UNICEF: Improving Mongolia’s juvenile justice system
Provided By: unicef
ULAANBAATAR, Mongolia, 28 September 2007 – In Ulaanbaatar, the bustling capital of Mongolia, five dishevelled children dart across the dusty pavement and pry open a heavy manhole cover. They slip into a narrow hole deep below the city — for now, this is where these children are living.
No one knows exactly how many street children are living in Mongolia, but estimates in Ulaanbaatar range from as low as 300 to as high as one thousand.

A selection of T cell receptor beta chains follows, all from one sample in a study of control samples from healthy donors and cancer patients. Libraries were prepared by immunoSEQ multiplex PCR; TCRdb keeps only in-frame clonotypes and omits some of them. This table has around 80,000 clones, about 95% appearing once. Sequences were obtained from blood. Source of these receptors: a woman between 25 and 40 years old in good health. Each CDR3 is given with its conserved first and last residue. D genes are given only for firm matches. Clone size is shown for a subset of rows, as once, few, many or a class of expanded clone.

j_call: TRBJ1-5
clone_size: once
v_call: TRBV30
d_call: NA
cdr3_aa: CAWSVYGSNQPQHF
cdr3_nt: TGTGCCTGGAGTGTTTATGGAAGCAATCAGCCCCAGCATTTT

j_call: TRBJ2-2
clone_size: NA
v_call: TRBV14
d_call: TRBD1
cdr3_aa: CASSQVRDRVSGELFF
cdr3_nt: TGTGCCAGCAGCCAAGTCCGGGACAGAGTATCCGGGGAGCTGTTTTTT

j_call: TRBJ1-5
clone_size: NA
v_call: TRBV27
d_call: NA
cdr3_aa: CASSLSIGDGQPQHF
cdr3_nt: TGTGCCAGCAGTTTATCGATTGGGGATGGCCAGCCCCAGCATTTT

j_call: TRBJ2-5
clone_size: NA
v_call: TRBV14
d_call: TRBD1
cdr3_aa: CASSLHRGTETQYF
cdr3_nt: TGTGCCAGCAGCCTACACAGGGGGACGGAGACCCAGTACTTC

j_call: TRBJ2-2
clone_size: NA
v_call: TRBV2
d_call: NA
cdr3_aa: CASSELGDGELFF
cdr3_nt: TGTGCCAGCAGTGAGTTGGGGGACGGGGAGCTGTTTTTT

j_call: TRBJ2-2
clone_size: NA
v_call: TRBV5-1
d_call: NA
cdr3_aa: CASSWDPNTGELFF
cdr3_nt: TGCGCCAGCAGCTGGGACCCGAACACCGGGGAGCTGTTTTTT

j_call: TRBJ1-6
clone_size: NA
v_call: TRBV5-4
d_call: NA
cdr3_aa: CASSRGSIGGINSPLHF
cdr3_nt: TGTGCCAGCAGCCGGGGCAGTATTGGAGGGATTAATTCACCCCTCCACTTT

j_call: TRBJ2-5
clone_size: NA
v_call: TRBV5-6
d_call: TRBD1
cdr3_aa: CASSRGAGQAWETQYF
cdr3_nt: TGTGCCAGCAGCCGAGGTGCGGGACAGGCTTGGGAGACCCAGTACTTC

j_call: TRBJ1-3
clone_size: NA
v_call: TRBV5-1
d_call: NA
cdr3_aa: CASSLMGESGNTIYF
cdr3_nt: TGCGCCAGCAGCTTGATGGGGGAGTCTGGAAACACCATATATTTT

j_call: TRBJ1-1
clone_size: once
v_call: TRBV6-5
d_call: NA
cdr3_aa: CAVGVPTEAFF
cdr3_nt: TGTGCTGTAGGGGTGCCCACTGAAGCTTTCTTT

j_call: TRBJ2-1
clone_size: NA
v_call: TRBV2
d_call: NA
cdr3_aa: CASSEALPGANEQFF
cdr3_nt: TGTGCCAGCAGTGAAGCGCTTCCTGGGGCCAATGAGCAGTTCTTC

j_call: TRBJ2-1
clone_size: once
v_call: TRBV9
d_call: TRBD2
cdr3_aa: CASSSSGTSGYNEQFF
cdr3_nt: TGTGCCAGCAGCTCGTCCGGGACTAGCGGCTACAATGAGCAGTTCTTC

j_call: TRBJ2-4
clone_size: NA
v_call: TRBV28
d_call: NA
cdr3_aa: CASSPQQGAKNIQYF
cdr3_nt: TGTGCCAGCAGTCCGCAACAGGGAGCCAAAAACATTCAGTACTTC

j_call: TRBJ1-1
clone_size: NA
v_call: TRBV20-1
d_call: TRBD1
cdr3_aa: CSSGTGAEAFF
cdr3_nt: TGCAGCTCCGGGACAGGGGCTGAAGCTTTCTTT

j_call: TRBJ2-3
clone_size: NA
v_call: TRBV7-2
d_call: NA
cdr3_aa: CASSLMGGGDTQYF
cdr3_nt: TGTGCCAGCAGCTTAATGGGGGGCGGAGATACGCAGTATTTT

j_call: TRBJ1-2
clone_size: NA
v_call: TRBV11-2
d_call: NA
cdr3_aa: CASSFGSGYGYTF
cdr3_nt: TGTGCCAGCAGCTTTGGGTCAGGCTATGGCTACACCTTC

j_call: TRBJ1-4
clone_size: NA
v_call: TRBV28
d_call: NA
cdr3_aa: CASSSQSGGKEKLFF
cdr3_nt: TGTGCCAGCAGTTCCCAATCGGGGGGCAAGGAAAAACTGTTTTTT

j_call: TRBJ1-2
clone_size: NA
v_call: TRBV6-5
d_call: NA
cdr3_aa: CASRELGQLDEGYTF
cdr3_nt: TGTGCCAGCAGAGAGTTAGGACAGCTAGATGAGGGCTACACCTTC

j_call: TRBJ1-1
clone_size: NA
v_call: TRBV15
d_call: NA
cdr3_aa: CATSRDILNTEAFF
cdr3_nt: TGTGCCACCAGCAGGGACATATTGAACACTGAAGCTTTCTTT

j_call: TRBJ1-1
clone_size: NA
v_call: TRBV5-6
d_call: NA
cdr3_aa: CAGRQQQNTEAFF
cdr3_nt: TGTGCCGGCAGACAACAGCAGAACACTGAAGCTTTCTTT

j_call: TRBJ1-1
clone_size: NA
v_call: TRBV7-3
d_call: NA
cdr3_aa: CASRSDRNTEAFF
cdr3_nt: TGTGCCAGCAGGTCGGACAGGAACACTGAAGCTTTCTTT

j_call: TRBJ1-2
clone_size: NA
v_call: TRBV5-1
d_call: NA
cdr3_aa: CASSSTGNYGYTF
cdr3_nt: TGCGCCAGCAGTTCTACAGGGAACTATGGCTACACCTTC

“Poverty is the number one factor sending kids into the streets,” says UNICEF Representative Bertrand Desmoulins. “More often than not, they are victims of domestic violence, abandonment, broken and dysfunctional homes. Ultimately, they may come into conflict with the law, victims of a harsh justice system that is ill prepared to cope with this new reality.”
UNICEF believes that legal reform which will amend the current system and protect children is an urgent priority. Equally important is ensuring that a wide range of social services are established to help prevent crime. As part of an innovative programme, UNICEF is supporting the local government to help divert juveniles from formal court procedures.
To read the full story, visit: http://www.unicef.org/protection/mongolia_41147.html